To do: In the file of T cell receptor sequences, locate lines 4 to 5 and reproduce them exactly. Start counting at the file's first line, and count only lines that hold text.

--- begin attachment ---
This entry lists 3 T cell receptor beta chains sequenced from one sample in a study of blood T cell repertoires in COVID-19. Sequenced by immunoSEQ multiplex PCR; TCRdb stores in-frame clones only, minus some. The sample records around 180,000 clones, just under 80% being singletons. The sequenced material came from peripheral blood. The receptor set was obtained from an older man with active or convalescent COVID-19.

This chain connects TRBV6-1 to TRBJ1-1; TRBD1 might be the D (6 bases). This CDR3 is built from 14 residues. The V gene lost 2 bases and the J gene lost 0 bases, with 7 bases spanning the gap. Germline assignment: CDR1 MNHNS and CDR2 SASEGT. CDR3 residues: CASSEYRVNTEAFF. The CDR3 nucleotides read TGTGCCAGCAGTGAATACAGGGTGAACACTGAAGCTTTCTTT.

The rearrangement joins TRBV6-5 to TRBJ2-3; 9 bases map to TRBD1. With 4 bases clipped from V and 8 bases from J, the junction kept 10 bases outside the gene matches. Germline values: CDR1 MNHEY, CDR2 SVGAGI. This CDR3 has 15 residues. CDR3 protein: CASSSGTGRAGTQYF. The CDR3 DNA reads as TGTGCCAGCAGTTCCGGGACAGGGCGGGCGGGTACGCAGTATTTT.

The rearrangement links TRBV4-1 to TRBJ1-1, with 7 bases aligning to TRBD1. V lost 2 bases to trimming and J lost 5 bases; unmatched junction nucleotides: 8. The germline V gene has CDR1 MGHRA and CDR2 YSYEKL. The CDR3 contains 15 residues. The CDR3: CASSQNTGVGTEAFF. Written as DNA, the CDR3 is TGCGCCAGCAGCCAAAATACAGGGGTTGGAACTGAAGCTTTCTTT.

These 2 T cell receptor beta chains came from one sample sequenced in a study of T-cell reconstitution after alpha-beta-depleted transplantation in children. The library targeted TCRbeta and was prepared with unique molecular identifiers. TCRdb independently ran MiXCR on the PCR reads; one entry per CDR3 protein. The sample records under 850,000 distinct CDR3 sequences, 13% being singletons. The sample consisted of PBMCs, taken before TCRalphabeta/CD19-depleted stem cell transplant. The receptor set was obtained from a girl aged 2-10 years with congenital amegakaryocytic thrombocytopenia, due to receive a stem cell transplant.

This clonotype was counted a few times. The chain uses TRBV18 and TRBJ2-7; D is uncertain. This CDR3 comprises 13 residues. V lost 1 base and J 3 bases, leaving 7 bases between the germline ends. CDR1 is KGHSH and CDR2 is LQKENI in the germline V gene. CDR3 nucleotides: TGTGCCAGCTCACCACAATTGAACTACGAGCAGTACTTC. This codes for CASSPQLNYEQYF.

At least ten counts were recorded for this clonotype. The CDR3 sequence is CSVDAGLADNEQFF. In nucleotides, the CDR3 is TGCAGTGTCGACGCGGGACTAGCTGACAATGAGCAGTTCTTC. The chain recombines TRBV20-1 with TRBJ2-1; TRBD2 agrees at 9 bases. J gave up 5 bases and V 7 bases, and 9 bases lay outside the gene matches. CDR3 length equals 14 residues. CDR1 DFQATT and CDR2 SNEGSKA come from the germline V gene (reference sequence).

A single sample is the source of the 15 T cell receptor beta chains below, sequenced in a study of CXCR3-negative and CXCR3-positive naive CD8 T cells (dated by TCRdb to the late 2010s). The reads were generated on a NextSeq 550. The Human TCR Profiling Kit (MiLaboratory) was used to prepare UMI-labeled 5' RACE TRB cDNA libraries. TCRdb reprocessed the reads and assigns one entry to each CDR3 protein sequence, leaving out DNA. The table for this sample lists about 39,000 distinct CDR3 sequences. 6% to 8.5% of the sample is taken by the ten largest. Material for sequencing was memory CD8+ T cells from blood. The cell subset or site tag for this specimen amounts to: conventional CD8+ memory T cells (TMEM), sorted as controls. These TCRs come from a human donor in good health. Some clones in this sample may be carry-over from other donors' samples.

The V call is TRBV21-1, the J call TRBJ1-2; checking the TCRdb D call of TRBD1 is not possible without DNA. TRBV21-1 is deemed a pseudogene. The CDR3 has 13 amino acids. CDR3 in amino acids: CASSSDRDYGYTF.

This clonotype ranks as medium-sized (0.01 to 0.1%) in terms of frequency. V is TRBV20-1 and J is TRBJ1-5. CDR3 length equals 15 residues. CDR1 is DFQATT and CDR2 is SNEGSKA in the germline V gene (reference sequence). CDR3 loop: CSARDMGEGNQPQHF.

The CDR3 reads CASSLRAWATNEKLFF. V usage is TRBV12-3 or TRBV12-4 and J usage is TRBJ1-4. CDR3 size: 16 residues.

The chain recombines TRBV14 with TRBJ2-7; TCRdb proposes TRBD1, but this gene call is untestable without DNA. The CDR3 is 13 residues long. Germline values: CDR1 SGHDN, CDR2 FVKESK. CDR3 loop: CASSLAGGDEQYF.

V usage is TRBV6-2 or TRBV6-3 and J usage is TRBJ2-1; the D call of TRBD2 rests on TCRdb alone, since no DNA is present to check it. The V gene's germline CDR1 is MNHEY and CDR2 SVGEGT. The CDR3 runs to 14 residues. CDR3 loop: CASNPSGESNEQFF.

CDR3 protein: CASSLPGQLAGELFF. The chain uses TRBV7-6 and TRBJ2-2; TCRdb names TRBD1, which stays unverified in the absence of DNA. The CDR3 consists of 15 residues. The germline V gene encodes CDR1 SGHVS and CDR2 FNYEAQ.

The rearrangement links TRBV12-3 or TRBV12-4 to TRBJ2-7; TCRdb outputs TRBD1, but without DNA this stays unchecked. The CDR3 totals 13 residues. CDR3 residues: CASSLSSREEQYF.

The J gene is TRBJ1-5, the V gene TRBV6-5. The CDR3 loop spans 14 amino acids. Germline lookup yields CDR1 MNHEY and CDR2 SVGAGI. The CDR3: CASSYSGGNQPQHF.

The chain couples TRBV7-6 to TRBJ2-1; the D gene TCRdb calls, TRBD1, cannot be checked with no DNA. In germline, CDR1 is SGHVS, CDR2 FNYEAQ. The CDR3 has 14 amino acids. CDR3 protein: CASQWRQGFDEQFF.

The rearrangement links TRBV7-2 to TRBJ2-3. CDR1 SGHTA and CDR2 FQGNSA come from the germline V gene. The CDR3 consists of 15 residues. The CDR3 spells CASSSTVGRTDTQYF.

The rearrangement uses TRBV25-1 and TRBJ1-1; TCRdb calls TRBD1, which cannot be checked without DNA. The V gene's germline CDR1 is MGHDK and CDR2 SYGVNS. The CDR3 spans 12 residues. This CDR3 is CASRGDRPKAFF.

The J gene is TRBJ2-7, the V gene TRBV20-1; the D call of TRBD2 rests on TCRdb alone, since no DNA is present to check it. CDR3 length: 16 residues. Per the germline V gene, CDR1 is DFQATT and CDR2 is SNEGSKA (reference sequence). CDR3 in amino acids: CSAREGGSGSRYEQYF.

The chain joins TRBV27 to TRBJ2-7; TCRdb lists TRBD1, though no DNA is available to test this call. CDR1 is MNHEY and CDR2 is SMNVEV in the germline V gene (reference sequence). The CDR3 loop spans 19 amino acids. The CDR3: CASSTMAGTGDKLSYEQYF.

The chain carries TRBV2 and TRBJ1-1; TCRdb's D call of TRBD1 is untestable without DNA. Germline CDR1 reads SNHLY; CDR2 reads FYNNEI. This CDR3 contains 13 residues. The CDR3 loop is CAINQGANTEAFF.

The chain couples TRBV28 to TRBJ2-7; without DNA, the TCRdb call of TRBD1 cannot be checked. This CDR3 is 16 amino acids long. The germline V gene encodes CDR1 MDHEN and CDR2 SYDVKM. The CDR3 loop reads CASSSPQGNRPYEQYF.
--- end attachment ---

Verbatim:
The rearrangement links TRBV4-1 to TRBJ1-1, with 7 bases aligning to TRBD1. V lost 2 bases to trimming and J lost 5 bases; unmatched junction nucleotides: 8. The germline V gene has CDR1 MGHRA and CDR2 YSYEKL. The CDR3 contains 15 residues. The CDR3: CASSQNTGVGTEAFF. Written as DNA, the CDR3 is TGCGCCAGCAGCCAAAATACAGGGGTTGGAACTGAAGCTTTCTTT.

These 2 T cell receptor beta chains came from one sample sequenced in a study of T-cell reconstitution after alpha-beta-depleted transplantation in children. The library targeted TCRbeta and was prepared with unique molecular identifiers. TCRdb independently ran MiXCR on the PCR reads; one entry per CDR3 protein. The sample records under 850,000 distinct CDR3 sequences, 13% being singletons. The sample consisted of PBMCs, taken before TCRalphabeta/CD19-depleted stem cell transplant. The receptor set was obtained from a girl aged 2-10 years with congenital amegakaryocytic thrombocytopenia, due to receive a stem cell transplant.